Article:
Guest column submitted by U.S. Senator Mike Crapo
Some of the most life-saving medications remain out of reach for far too many working families and seniors. We must empower consumers, plans, providers and pharmacies to make informed, cost-effective and clinically appropriate decisions. As Senate Finance Committee Ranking Member, I joined Committee Chair Ron Wyden (D-Oregon) last month in releasing a bipartisan framework for legislative solutions to modernize and enhance federal prescription drug programs, with the goal of reducing drug costs for patients and taxpayers.
Medicare and Medicaid are not living up to their potential of delivering affordable prescription drugs. This is due in large part to the complex and murky arrangements between pharmaceutical manufacturers, health insurance plans and pharmacy benefit managers (PBMs) that have evolved within this system. Federal policy has not kept pace. Simply put, we must shed light on these practices so Idahoans and all consumers can make more informed decisions about their prescription spending and these programs can operate more efficiently for patients and taxpayers.
The legislative framework I worked with Chairman Wyden to develop outlines four key challenges currently facing federal prescription drug programs, including:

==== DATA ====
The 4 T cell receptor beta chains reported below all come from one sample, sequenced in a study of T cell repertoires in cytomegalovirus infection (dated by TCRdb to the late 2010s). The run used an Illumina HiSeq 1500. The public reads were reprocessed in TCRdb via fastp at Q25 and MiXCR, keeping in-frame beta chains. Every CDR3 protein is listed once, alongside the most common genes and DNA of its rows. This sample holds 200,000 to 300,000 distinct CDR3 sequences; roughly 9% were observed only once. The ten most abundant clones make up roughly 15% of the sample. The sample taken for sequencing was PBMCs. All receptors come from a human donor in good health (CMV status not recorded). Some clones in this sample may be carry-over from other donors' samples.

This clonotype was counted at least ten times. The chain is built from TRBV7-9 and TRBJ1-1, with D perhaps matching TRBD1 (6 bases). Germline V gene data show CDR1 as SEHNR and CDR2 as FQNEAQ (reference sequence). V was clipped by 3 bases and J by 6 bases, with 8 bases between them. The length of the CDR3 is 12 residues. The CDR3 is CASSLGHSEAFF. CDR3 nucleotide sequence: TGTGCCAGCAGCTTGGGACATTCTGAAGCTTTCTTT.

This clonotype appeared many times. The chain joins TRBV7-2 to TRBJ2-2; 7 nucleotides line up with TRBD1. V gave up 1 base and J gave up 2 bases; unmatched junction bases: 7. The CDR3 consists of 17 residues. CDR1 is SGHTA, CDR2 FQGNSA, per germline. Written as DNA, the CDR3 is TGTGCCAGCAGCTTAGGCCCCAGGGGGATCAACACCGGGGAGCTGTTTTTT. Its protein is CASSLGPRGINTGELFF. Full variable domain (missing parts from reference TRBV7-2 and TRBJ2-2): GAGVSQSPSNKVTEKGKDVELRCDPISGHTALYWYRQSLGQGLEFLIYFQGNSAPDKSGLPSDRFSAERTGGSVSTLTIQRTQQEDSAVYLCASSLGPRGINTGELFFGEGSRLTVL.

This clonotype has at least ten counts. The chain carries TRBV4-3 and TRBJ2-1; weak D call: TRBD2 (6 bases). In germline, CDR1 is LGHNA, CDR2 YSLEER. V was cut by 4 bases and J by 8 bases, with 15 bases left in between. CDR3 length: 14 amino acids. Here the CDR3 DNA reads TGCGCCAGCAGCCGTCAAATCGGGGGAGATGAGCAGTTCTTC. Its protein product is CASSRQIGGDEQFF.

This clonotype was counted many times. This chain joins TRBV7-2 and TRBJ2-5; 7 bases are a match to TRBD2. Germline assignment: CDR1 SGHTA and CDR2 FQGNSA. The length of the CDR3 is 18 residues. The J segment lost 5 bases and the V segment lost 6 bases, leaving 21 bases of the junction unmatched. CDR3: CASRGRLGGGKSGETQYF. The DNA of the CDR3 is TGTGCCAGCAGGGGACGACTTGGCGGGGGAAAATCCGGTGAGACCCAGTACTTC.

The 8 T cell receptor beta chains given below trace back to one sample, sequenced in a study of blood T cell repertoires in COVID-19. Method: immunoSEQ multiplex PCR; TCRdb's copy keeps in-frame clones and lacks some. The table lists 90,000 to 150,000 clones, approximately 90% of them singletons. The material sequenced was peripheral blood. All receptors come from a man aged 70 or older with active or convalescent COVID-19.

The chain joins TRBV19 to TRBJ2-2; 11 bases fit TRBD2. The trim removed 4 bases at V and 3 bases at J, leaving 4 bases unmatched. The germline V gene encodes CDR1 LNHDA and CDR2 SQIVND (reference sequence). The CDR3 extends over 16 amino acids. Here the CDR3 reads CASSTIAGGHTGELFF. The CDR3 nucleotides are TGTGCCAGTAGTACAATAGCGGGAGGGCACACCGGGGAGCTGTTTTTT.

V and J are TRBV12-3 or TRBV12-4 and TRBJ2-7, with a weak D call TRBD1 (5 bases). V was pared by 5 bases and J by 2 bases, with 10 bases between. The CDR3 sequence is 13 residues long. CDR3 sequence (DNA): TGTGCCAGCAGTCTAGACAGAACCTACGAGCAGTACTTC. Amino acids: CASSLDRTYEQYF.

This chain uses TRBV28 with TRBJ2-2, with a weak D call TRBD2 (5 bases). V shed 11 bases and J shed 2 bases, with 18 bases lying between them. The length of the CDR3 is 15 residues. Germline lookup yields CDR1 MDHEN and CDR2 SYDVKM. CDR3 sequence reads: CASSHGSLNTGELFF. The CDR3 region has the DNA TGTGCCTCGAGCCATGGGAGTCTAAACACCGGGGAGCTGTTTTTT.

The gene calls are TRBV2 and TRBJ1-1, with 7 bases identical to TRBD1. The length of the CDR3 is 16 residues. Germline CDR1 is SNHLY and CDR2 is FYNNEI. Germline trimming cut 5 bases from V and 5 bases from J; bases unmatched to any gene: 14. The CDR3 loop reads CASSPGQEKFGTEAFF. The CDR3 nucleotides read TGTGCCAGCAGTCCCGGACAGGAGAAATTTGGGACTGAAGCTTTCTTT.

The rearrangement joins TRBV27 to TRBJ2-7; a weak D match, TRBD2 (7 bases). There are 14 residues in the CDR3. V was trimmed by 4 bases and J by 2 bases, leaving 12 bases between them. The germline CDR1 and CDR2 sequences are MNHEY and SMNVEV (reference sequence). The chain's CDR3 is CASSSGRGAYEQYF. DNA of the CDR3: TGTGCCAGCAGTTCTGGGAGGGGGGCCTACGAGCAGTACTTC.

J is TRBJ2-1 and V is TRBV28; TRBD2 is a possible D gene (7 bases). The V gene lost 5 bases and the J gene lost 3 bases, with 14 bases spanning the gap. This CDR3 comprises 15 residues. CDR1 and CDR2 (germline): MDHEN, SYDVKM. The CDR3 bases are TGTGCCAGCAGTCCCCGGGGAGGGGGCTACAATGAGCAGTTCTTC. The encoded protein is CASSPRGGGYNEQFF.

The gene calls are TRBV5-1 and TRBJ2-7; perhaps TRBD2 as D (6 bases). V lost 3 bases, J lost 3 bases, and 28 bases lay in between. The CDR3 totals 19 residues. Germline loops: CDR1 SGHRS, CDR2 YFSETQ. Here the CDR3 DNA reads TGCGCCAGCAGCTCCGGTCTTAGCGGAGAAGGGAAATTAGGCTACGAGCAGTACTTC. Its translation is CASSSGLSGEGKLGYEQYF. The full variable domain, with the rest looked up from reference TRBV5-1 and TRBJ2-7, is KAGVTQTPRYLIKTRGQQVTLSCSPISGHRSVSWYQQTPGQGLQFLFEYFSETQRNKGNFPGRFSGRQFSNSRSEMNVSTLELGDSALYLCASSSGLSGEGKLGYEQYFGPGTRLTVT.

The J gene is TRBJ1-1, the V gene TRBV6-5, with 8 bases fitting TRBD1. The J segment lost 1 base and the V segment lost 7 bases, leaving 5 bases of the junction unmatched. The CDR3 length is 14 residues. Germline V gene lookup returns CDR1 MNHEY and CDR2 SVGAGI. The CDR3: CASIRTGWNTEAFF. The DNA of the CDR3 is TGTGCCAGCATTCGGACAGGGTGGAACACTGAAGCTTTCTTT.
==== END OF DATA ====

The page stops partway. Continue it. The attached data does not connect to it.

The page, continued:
The Start of the Solutions:
The legislative framework we put forward identifies potential policy solutions that will address these challenges, including:
In weighing and developing policy solutions, my priority is always the patient. A few major points regularly raised by Idahoans--transparency, incentives and out-of-pocket costs--drive my efforts to enact solutions. We need to identify avenues for lowering out-of-pocket costs, increasing competition and promoting access to life-saving innovation—and we need to do so in a fiscally responsible manner. Throughout this process of further refining these and other solutions, I am pressing for policies that make life-saving prescriptions more affordable, and pressing back against policies that add complication and expense without benefitting Idahoans.
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